Colonial

A shingled colonial home

In their most basic format, American colonial homes are rectangular in shape, symmetrical, two story structures. The living room, dining room, and kitchen are located on the first level. Bedrooms are on the upper level. The front door is in the middle of the first story, and the windows all around the house are double hung with individual panes.

Dutch colonial

A Dutch colonial with shingles and gabled windows

Once you know what one is, it’s easy to pick them out. For the past 400 years, they’ve looked almost the same. They’ve got Gambrel roofs that are fairly flat on top then slope almost straight down. Sometimes they have dormer windows in the roof, but not always. People often think the roofs look like barn roofs. The design makes the attic space livable without always being considered a two-story house. Originally they were very symmetrical, but over time the style has changed and they became larger with side and rear wings.

Bungalow

A newly built bungalow with shingle accents

The name “bungalow” has its origins in India where it meant a small thatched home. We commonly use the term to define a small 1.5 story house with a low profile. They were incredibly popular around 1900 – 1930’s. Bungalows have a covered porch outside and inside feature a big living room with other rooms located around it. There are many variations on this style including California, Chicago, craftsman, arts and crafts, Milwaukee, and many more.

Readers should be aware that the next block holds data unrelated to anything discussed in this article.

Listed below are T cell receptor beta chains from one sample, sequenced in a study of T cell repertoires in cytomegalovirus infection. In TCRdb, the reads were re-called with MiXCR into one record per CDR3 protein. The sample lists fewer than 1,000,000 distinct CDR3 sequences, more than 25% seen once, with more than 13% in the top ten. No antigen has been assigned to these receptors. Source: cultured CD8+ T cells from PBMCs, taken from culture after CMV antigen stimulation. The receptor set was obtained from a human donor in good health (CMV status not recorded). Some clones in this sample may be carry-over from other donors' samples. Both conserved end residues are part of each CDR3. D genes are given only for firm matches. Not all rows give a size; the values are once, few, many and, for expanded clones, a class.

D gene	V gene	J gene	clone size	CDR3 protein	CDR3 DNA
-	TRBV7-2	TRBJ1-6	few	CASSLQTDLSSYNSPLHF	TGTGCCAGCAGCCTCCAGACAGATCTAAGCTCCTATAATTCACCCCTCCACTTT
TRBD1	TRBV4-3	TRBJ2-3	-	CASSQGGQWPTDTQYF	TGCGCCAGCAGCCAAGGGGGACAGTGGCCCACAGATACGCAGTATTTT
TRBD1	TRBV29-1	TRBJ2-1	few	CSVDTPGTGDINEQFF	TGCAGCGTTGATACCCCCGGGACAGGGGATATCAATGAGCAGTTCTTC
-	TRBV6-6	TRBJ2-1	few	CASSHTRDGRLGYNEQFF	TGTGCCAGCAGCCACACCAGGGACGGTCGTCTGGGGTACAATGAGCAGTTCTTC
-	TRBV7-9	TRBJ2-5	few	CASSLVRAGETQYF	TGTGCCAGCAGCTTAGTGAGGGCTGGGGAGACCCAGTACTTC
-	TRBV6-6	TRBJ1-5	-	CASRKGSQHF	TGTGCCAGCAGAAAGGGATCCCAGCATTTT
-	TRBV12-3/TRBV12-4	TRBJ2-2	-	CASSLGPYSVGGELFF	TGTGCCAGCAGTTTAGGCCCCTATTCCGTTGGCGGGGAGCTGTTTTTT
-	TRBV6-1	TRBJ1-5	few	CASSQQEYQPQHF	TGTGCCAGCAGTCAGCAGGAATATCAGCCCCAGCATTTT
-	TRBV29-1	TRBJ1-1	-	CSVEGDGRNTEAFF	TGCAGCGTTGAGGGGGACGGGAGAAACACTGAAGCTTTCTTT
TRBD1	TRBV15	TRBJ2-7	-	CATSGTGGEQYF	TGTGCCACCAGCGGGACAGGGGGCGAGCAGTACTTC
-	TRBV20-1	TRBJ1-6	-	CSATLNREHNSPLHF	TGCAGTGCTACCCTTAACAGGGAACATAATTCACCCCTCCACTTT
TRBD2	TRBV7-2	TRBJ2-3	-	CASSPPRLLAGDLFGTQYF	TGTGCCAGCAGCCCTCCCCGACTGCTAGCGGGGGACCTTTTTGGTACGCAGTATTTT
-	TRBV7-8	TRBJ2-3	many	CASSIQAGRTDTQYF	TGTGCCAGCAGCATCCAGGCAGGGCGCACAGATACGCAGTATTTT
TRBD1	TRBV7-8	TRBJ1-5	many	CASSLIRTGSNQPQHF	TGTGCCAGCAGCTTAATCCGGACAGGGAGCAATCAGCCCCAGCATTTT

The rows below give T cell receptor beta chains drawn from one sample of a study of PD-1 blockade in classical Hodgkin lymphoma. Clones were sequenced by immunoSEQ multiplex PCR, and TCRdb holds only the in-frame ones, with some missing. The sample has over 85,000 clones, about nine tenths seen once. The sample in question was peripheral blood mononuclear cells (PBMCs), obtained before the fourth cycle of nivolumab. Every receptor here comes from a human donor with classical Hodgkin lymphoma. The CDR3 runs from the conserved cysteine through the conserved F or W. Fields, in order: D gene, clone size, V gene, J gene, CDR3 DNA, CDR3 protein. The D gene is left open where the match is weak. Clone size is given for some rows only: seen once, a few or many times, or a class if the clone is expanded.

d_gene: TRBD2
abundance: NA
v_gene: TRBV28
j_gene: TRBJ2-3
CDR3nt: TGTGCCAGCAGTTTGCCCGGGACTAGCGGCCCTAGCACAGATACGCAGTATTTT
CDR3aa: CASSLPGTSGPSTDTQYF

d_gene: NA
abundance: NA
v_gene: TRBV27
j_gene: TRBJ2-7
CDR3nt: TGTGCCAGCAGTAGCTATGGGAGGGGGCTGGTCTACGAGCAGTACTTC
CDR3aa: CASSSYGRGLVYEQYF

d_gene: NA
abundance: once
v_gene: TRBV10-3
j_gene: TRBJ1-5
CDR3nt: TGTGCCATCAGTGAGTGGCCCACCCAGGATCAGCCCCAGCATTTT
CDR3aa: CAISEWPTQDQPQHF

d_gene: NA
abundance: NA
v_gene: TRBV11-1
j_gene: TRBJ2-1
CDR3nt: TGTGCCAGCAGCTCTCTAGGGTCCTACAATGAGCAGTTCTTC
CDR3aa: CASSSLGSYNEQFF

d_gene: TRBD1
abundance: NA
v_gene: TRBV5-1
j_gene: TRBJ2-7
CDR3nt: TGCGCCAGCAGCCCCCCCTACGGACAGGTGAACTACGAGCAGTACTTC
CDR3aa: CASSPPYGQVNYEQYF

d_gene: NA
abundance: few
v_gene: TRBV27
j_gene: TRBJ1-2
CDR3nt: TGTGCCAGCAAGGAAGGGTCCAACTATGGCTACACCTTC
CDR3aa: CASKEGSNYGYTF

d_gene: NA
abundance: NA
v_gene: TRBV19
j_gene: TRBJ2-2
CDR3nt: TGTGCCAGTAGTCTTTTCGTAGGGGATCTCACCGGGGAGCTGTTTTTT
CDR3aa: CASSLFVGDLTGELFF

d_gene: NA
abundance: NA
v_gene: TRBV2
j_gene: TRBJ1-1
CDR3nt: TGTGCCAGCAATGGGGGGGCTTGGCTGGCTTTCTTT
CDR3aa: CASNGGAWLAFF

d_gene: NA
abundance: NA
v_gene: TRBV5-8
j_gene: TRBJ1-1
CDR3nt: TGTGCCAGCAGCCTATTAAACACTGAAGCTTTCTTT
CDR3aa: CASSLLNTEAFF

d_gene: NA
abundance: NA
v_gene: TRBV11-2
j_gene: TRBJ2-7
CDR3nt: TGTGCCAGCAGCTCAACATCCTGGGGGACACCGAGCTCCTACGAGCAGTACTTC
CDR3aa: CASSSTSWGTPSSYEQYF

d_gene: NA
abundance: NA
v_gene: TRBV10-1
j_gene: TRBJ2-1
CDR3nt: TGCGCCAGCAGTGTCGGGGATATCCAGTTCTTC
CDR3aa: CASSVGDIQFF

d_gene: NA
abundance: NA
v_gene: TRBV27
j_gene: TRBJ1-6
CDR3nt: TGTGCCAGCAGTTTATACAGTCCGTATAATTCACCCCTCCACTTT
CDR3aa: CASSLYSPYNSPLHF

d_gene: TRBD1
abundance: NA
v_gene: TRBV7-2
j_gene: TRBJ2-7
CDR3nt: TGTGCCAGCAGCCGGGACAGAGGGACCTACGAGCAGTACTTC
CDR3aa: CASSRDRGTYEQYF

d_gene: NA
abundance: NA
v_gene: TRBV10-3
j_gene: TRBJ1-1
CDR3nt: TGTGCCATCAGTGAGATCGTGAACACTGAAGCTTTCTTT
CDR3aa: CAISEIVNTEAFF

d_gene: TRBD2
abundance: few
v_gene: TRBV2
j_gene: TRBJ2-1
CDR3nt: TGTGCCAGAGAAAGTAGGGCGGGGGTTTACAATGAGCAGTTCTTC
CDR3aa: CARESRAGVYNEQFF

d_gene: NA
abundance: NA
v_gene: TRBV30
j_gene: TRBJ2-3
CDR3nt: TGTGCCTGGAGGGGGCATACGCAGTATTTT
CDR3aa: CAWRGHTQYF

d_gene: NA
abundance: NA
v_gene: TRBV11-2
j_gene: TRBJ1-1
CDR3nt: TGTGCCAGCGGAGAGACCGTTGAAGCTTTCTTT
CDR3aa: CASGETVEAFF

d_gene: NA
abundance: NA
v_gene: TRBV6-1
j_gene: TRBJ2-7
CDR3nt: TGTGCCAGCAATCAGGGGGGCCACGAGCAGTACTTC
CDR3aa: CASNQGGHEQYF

Victorian

A Victorian home with a large front porch

In the late 1850’s, machinery and technology advancements in America allowed builders to incorporate mass produced ornamentation for homes such as beautiful spindles, fancy brackets, and interesting shingles. The style is a tall vertical home with a mix of materials and colors. Inside, they have a grand staircase, high ceilings, many rooms, ornate wood paneling, decorative fireplaces, and hardwood floors covered with rugs.

Tudor

A Tudor-style home with brick, stucco, and half timber accents

This architecture is based on English styles from the 1600 – 1700’s. They’re easy to recognize with their steeply pitched roofs, front-facing gables (covered windows that come out of the side of the home rather than the roof), brick, and decorative half-timbers filled with stucco or stone between the spaces in the boards. They became popular in wealthy areas of Northern and Eastern parts of the United States from 1900 – 1940’s. Inside, the rooms are asymmetrical and decorated with dark wood from ceiling to floor.

Spanish eclectic

A Spanish eclectic home in the tropics

This style has its roots in the architecture of Spain and Latin America with Mediterranean accents. You’ll see them all around the United States, but they’re most popular in Florida, Texas, and California. The roofs are red or reddish-brown tile, the siding is a light-colored stucco, doors are dark wood, and you’ll often see arches over the windows, porch entries, and doors. Inside you’ll find a private courtyard, wrought-iron railings, and beautiful painted tiles along the staircases and floors.

No matter which type of home you like best, when you’re ready to buy one talk to your local Mann Mortgage lender. They’ll help you pick a budget that fits your lifestyle so you can find the perfect house to match.